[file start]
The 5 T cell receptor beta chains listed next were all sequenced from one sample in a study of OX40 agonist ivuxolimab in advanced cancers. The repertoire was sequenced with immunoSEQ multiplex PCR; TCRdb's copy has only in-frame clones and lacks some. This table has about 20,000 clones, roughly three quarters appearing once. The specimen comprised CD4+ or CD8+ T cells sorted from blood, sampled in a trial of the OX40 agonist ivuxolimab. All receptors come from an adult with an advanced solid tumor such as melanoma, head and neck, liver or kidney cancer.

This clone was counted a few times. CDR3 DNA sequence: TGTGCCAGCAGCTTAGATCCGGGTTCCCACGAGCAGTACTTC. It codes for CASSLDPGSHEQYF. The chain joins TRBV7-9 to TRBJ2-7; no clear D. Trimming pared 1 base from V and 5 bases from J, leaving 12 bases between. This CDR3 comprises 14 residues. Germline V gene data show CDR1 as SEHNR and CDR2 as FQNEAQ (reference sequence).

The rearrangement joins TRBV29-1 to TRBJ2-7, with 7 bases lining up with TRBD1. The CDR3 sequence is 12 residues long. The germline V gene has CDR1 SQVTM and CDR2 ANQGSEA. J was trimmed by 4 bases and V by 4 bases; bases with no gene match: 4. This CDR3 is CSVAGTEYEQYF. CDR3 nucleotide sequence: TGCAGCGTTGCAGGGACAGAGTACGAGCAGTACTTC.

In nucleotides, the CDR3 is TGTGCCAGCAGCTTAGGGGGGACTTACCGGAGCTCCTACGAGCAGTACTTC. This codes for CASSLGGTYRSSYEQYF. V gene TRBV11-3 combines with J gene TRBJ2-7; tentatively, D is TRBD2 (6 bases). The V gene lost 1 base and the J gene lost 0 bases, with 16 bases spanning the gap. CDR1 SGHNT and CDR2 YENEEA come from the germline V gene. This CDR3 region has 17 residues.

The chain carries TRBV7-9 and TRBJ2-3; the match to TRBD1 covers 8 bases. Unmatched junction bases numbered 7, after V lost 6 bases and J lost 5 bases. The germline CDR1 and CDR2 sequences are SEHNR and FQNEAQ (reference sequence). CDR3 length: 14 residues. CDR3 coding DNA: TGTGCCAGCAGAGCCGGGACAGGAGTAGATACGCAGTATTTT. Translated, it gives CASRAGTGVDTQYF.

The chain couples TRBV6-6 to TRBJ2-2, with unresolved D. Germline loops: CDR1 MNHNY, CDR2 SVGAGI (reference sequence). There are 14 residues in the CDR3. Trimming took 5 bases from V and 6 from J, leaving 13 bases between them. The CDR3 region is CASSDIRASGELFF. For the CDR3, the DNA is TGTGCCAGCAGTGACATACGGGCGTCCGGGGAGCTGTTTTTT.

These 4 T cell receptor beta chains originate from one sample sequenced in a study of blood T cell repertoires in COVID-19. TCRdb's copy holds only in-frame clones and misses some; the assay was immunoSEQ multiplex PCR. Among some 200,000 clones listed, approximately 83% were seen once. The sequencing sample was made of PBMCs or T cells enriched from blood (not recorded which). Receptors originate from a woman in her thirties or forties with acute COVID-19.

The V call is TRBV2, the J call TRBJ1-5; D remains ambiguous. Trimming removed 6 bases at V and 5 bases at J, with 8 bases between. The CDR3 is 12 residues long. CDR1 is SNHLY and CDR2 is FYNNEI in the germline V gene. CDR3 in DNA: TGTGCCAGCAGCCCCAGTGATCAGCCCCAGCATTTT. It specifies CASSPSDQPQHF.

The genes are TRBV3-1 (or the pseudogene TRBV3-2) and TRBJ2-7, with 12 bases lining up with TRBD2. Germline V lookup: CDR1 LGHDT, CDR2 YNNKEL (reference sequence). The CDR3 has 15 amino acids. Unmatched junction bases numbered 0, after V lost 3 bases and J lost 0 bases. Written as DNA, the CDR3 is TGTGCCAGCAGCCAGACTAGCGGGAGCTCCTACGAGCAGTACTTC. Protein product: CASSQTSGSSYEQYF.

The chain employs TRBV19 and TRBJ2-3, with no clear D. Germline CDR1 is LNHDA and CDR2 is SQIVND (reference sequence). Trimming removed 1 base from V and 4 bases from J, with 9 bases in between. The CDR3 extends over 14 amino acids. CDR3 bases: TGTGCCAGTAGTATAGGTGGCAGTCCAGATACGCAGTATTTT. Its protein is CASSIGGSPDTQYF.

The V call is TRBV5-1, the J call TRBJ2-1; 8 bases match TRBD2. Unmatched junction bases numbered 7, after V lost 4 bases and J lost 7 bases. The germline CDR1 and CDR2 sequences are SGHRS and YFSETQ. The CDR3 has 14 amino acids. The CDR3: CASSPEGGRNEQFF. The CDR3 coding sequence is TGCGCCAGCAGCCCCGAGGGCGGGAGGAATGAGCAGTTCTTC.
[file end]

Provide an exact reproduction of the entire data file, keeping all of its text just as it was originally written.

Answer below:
The 5 T cell receptor beta chains listed next were all sequenced from one sample in a study of OX40 agonist ivuxolimab in advanced cancers. The repertoire was sequenced with immunoSEQ multiplex PCR; TCRdb's copy has only in-frame clones and lacks some. This table has about 20,000 clones, roughly three quarters appearing once. The specimen comprised CD4+ or CD8+ T cells sorted from blood, sampled in a trial of the OX40 agonist ivuxolimab. All receptors come from an adult with an advanced solid tumor such as melanoma, head and neck, liver or kidney cancer.

This clone was counted a few times. CDR3 DNA sequence: TGTGCCAGCAGCTTAGATCCGGGTTCCCACGAGCAGTACTTC. It codes for CASSLDPGSHEQYF. The chain joins TRBV7-9 to TRBJ2-7; no clear D. Trimming pared 1 base from V and 5 bases from J, leaving 12 bases between. This CDR3 comprises 14 residues. Germline V gene data show CDR1 as SEHNR and CDR2 as FQNEAQ (reference sequence).

The rearrangement joins TRBV29-1 to TRBJ2-7, with 7 bases lining up with TRBD1. The CDR3 sequence is 12 residues long. The germline V gene has CDR1 SQVTM and CDR2 ANQGSEA. J was trimmed by 4 bases and V by 4 bases; bases with no gene match: 4. This CDR3 is CSVAGTEYEQYF. CDR3 nucleotide sequence: TGCAGCGTTGCAGGGACAGAGTACGAGCAGTACTTC.

In nucleotides, the CDR3 is TGTGCCAGCAGCTTAGGGGGGACTTACCGGAGCTCCTACGAGCAGTACTTC. This codes for CASSLGGTYRSSYEQYF. V gene TRBV11-3 combines with J gene TRBJ2-7; tentatively, D is TRBD2 (6 bases). The V gene lost 1 base and the J gene lost 0 bases, with 16 bases spanning the gap. CDR1 SGHNT and CDR2 YENEEA come from the germline V gene. This CDR3 region has 17 residues.

The chain carries TRBV7-9 and TRBJ2-3; the match to TRBD1 covers 8 bases. Unmatched junction bases numbered 7, after V lost 6 bases and J lost 5 bases. The germline CDR1 and CDR2 sequences are SEHNR and FQNEAQ (reference sequence). CDR3 length: 14 residues. CDR3 coding DNA: TGTGCCAGCAGAGCCGGGACAGGAGTAGATACGCAGTATTTT. Translated, it gives CASRAGTGVDTQYF.

The chain couples TRBV6-6 to TRBJ2-2, with unresolved D. Germline loops: CDR1 MNHNY, CDR2 SVGAGI (reference sequence). There are 14 residues in the CDR3. Trimming took 5 bases from V and 6 from J, leaving 13 bases between them. The CDR3 region is CASSDIRASGELFF. For the CDR3, the DNA is TGTGCCAGCAGTGACATACGGGCGTCCGGGGAGCTGTTTTTT.

These 4 T cell receptor beta chains originate from one sample sequenced in a study of blood T cell repertoires in COVID-19. TCRdb's copy holds only in-frame clones and misses some; the assay was immunoSEQ multiplex PCR. Among some 200,000 clones listed, approximately 83% were seen once. The sequencing sample was made of PBMCs or T cells enriched from blood (not recorded which). Receptors originate from a woman in her thirties or forties with acute COVID-19.

The V call is TRBV2, the J call TRBJ1-5; D remains ambiguous. Trimming removed 6 bases at V and 5 bases at J, with 8 bases between. The CDR3 is 12 residues long. CDR1 is SNHLY and CDR2 is FYNNEI in the germline V gene. CDR3 in DNA: TGTGCCAGCAGCCCCAGTGATCAGCCCCAGCATTTT. It specifies CASSPSDQPQHF.

The genes are TRBV3-1 (or the pseudogene TRBV3-2) and TRBJ2-7, with 12 bases lining up with TRBD2. Germline V lookup: CDR1 LGHDT, CDR2 YNNKEL (reference sequence). The CDR3 has 15 amino acids. Unmatched junction bases numbered 0, after V lost 3 bases and J lost 0 bases. Written as DNA, the CDR3 is TGTGCCAGCAGCCAGACTAGCGGGAGCTCCTACGAGCAGTACTTC. Protein product: CASSQTSGSSYEQYF.

The chain employs TRBV19 and TRBJ2-3, with no clear D. Germline CDR1 is LNHDA and CDR2 is SQIVND (reference sequence). Trimming removed 1 base from V and 4 bases from J, with 9 bases in between. The CDR3 extends over 14 amino acids. CDR3 bases: TGTGCCAGTAGTATAGGTGGCAGTCCAGATACGCAGTATTTT. Its protein is CASSIGGSPDTQYF.

The V call is TRBV5-1, the J call TRBJ2-1; 8 bases match TRBD2. Unmatched junction bases numbered 7, after V lost 4 bases and J lost 7 bases. The germline CDR1 and CDR2 sequences are SGHRS and YFSETQ. The CDR3 has 14 amino acids. The CDR3: CASSPEGGRNEQFF. The CDR3 coding sequence is TGCGCCAGCAGCCCCGAGGGCGGGAGGAATGAGCAGTTCTTC.